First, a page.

Next up, she takes on “hustle culture.” She ignores the root cause of it of course. She places the blame on the employees, not the abuse of companies who demanded long hours with little compensation. The lack of federal and state oversight, which had been on the decline for decades under conservative views that the market must be “free” led to a rise in abusive employee/employer relationships. With no union to back you up, and no government oversight, there were few options for employees. Thus, the balance swung hard to the employer, and they took advantage. Employees weren’t “hungry” for “work for work’s sake.” They were hungry for food, a home, a life. Working endless hours was their only option.
I mean, as gratuitous pieces go, it’s pretty fucking stunning to watch her blame employees for all the excesses of corporations. People worked endless hours because it was demanded of them. Companies worked hard to switch as many jobs as they could from hourly to salary because it allowed them to abuse labor laws around over time. When you’re an “assistant manager” getting 30k a year salary while working 60 hour weeks and your “management” is to train the guy who changes the shake mix out of the machine, that’s pretty fucking ridiculous.
Enterprises like Google and Amazon fed off this frenetic energy and based their entire corporate model around it, spending billions of dollars renovating their offices to create a distinctly homelike environment, blurring the lines further between home and work.
Ah, no. They did not “feed off this frenetic energy.” They DEMANDED it. And yes, in trade they offered some perks for working there you didn’t get elsewhere. No one had an option, though. If you wanted that good career, you put up with it. People did not take jobs at Google because they wanted to work endless hours. They weren’t given the choice regarding how much would be demanded of them. That’s why burn out has been so high in the tech industry. And why the tech industry is considered a toxic place to work by and large (always exceptions of course).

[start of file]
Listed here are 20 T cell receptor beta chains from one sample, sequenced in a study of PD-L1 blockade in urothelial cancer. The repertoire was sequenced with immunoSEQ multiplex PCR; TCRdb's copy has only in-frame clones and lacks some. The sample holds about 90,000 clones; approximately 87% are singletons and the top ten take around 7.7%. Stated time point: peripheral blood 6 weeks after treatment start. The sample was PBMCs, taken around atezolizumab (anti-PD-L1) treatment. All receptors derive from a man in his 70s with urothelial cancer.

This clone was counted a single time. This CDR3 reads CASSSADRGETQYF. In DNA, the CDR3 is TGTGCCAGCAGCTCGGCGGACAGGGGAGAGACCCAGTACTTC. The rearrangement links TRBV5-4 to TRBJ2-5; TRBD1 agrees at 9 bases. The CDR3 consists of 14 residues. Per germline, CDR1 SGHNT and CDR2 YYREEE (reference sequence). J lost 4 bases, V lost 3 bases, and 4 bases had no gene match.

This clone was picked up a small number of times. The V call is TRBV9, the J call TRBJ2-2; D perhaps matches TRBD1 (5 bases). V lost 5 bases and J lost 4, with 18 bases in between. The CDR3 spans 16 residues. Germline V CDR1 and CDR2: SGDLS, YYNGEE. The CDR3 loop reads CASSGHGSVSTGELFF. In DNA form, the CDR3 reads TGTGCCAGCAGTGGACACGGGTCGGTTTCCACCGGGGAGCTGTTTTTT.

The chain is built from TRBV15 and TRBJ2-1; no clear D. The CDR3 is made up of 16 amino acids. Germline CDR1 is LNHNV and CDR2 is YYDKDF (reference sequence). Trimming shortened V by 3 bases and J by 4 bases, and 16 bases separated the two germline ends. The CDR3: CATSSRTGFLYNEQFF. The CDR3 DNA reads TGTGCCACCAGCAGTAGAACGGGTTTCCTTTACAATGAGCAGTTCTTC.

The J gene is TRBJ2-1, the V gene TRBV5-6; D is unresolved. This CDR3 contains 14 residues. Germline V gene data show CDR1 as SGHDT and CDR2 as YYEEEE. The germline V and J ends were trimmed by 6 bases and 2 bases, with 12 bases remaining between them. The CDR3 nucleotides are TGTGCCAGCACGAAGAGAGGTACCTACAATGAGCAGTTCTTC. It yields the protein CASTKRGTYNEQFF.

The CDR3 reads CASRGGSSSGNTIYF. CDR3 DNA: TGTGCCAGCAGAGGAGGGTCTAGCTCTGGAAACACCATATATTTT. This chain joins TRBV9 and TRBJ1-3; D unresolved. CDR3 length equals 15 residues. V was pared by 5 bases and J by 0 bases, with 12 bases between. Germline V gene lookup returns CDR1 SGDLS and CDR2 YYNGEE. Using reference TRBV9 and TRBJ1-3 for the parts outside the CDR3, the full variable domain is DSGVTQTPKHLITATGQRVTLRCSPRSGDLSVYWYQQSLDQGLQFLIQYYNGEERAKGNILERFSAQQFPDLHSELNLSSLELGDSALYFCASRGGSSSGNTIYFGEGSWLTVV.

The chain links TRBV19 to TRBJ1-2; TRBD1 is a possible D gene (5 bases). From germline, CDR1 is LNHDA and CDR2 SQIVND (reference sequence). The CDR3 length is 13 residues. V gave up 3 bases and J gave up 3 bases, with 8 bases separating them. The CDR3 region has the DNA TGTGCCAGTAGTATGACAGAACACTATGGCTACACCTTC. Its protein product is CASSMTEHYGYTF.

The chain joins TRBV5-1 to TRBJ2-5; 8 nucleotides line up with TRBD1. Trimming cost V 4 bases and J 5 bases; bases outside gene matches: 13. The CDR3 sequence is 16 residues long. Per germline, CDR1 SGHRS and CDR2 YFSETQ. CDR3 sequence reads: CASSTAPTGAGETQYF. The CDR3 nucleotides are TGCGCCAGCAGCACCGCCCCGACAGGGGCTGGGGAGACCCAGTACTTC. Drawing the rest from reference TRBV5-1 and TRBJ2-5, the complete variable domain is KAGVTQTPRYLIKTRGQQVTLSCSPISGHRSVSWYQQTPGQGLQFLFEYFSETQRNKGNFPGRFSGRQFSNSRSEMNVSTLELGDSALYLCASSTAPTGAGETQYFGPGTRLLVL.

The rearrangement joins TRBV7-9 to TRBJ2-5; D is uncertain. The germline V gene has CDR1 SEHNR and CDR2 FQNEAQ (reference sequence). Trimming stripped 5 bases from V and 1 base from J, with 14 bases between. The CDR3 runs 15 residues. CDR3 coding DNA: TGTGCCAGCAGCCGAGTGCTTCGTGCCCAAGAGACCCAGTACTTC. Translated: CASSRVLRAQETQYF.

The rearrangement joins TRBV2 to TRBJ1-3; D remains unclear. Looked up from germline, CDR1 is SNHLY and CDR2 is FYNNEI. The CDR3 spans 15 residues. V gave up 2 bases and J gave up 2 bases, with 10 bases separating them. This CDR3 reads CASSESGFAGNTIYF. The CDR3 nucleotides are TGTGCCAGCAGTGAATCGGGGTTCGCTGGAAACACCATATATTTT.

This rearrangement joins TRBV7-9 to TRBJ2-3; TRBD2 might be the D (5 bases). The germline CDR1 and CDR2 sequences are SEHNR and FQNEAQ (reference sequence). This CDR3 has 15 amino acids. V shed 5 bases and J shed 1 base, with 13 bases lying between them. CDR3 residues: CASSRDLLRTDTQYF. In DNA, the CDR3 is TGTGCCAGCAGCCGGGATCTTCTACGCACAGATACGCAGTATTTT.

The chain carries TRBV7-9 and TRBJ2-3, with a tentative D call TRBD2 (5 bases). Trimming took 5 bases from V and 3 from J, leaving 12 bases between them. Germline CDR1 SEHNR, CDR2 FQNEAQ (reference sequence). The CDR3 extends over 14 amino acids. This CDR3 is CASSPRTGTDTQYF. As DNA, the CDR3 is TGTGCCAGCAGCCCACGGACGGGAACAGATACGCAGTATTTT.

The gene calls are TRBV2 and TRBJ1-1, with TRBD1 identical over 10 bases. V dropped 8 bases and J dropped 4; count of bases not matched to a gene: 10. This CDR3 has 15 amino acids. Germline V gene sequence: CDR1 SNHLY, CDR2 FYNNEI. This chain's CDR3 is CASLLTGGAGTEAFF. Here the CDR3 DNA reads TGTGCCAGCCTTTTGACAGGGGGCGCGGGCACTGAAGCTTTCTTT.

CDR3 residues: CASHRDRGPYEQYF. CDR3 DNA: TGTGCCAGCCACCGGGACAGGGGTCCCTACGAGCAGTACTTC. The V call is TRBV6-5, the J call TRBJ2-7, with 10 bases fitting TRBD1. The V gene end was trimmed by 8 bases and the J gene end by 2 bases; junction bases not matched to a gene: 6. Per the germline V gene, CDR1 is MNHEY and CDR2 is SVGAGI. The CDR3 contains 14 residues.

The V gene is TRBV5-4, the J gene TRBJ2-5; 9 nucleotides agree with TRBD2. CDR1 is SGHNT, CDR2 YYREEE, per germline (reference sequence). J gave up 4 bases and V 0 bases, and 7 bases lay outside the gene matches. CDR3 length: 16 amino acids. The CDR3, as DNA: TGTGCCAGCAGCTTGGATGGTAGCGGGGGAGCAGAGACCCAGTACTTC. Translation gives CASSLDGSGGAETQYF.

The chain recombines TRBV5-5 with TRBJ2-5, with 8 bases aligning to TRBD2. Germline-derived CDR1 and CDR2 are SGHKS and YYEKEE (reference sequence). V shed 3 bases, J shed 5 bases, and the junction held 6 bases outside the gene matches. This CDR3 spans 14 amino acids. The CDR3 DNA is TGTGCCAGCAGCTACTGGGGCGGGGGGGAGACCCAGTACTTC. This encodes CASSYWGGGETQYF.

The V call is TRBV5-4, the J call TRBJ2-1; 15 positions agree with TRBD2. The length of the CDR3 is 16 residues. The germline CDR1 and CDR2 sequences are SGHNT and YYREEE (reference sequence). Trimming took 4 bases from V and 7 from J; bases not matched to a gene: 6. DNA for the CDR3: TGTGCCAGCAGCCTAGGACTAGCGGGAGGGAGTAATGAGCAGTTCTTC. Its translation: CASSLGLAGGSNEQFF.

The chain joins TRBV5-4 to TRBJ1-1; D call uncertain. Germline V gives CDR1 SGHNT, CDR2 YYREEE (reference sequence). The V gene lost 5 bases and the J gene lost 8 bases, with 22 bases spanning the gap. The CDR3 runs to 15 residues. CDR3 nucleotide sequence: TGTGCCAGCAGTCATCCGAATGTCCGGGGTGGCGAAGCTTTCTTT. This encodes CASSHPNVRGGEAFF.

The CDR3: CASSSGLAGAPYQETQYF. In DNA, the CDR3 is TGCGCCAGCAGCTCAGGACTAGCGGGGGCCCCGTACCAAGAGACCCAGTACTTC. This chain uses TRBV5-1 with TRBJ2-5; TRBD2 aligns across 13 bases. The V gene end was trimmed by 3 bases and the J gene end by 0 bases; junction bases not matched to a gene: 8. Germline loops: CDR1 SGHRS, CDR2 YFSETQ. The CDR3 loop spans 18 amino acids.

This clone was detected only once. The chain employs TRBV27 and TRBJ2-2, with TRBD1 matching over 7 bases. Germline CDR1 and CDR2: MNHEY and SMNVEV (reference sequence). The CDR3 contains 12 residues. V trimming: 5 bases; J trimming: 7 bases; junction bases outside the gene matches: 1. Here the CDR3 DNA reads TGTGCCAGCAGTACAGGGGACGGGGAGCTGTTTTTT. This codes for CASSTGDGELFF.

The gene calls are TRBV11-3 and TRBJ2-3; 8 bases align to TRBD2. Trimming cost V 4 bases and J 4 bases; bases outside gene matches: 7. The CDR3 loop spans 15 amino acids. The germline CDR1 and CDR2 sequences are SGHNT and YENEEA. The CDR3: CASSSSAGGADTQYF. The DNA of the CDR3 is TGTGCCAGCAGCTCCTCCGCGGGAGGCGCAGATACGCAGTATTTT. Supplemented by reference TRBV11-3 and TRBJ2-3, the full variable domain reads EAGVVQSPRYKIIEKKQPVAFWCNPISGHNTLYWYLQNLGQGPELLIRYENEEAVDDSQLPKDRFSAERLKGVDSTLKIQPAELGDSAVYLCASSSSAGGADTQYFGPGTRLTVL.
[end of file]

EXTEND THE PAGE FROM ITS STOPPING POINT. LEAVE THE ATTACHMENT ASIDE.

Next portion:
She then wants to show us how things switched… by talking about CEO’s leaving jobs. Which has zippity fucking doo dah to do with employment, employees, and her dissertation on why you should work long hours. CEO’s are NOT the same as other employees. Her examples are millionaires and billionaires. They are not exemplary of the work force of the United States. But she claims that is why the pendulum swung back towards work/life balance instead of over working.
For many, this simply meant not doing work during nights or weekends. For others, it became an excuse to end the day mid-assignment, to leave coworkers hanging, to sit idly until the clock struck 5:00. In essence, it emboldened an ugly mediocrity.
Ah yes. Because if you can’t get your work done before 5:00, the answer is not “maybe I’m overworking this person and should hire more staff.” No, it’s that the employee is mediocre and a terrible worker and fuck you, you lazy shit. I’ve seen this so fucking often in my career it’s literally a trope at this point. Companies always make do with less staff than they actually need, all to increase their margins and shave another point off their costs. Pad out that quarterly dividend payment. And they routinely blame employees when shit falls through the cracks and doesn’t get done.